Skip to main content

Acceptance Criteria Aren't Enough

March 12, 2024

A student in a recent class asked, “What’s the difference between Acceptance Criteria and Definition of Done?” The student was surprised to learn that the Definition of Done is a required element of Scrum. Because their team wouldn’t put a Product Backlog Item into production until Acceptance Criteria were specified, they thought that was enough. The two concepts look similar, but they aren’t the same thing. Each has its own purpose.

Necessary vs. Complementary

Definition of Done is a required element of Scrum. A Definition of Done is the commitment the Scrum Team makes about the quality of its work. Without a Definition of Done, we don't have transparency about the state of the Increment. Without transparency, we can’t inspect and adapt toward a valuable product. Definition of Done applies to the Increment.

The moment a Product Backlog item meets the Definition of Done, an Increment is born. – The Scrum Guide

Acceptance Criteria (AC) are not required by Scrum. Using AC is a complementary practice. Many teams find them useful, but teams can and do get along without them. Acceptance Criteria are typically applied to user stories. You can create an Increment without meeting all Acceptance Criteria if the work meets the Definition of Done.

Quality vs. Scope

Definition of Done focuses on quality. When a Scrum Team says that a Product Backlog Item is done, they mean that it is “thoroughly verified” and usable. It integrates with all previous work—new features ought not break older features. Definition of Done reflects a team's confidence in the quality of its work.

Here are some examples items from a Definition of Done:

  • Code must be reviewed and approved by at least one other team member.
  • All automated tests must pass.
  • Necessary documentation is complete.

That’s far from a comprehensive list, but you can see how they apply regardless of which PBI a team is working on.

Acceptance Criteria focus on scope. Acceptance Criteria reflect the way a feature is intended to work. AC help ensure that a feature is built in a way that meets the needs of the customer. 

Here are some examples of Acceptance Criteria:

  • The login feature must require a valid email address and password to access the system.
  • The search feature must return results in batches of no greater than twenty-five items.
  • The shopping cart must display the total cost including taxes and shipping before allowing the user to confirm the purchase.

These criteria apply to specific pieces of functionality, not everything a team might work on.

Non-negotiable vs. Negotiable

The Definition of Done is the team’s commitment to a minimum standard of quality. Any work that does not conform to a Team’s Definition of Done cannot be released or presented at Sprint Review. The team cannot decide to cut corners on quality.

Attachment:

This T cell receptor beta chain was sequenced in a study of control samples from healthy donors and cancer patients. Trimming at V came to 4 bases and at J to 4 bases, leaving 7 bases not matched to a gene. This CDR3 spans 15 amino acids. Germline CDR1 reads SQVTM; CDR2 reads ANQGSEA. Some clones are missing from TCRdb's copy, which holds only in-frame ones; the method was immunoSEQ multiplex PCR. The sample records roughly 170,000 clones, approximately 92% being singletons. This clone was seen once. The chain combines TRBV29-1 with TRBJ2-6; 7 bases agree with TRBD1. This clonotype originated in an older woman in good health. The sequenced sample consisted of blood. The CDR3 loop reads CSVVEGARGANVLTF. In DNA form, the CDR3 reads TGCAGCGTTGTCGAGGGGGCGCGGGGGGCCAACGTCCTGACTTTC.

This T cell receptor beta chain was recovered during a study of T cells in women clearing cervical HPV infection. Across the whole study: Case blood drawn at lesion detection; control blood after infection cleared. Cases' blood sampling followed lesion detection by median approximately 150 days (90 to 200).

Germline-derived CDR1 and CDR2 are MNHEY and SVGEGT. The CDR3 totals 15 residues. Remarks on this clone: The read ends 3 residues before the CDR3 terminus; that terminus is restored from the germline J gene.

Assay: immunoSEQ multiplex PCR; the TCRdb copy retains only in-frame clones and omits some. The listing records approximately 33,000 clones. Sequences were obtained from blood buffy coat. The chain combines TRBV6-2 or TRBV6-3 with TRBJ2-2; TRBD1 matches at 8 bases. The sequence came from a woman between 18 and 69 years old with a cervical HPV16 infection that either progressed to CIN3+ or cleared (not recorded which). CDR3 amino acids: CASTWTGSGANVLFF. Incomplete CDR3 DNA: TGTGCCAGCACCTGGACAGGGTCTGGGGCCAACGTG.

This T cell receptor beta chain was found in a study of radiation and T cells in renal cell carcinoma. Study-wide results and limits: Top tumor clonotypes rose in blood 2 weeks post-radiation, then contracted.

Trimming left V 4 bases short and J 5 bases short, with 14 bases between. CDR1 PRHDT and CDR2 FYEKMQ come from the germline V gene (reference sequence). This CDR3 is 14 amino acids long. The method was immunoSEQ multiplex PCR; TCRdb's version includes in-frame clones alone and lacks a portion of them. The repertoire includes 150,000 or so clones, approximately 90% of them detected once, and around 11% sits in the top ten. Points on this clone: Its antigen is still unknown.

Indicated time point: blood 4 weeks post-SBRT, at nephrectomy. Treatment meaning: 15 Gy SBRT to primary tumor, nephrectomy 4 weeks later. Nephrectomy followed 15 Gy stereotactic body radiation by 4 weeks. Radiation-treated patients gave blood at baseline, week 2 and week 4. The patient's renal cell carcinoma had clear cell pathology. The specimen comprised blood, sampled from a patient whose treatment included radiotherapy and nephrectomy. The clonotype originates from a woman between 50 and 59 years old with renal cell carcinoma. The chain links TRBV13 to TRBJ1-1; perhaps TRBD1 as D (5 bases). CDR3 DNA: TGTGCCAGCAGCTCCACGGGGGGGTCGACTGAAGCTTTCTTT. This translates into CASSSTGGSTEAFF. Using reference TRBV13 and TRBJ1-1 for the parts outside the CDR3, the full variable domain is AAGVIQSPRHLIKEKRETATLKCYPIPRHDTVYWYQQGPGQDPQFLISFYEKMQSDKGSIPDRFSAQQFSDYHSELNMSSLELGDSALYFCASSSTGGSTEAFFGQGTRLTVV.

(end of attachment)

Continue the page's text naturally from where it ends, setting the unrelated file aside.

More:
On the other hand, a team is free to present or release work that does not fulfill all acceptance criteria. As long as the work meets the Definition of Done, the team is on solid ground.

Unless the team has created a trap for itself. Some teams include “meets all Acceptance Criteria” in their Definition of Done.

The good news is that AC can be negotiated during the Sprint as the team learns more. A Product Backlog Item that turns out to be bigger than expected might be split. Unfulfilled AC returns to the Product Backlog. The team completes the parts it can handle. It can refine the rest for selection into a future Sprint if it’s still valuable to do. That’s the way out of the “All AC met” trap. Of course, negotiating the AC makes that line in a Definition of Done meaningless. Why have it at all?

Remember: the scope of a Sprint can always be negotiated. We can remove PBIs from the Sprint if we need to. We can also add PBIs if it makes sense to do that. We can adjust the AC for any given PBI. Only the Sprint Goal remains the same, and the quality of an Increment is non-negotiable.


  • Definition of Done is a fundamental, required part of Scrum. Acceptance Criteria are not required but may be used if the team finds them helpful.
  • Definition of Done defines the quality standards for the product. Acceptance Criteria describe the scope of work to be done.
  • Definition of Done cannot be negotiated down. Acceptance Criteria can be.

If a Scrum Team is using Acceptance Criteria but not the Definition of Done, they’re missing a critical component of Scrum. It’s like having a car that looks great but is missing its fuel filter. It may work for now, but eventually, you’re going to have problems keeping the thing running.

Are you facing a challenge creating and adhering to a Definition of Done? Leave a question or a comment below!


What did you think about this post?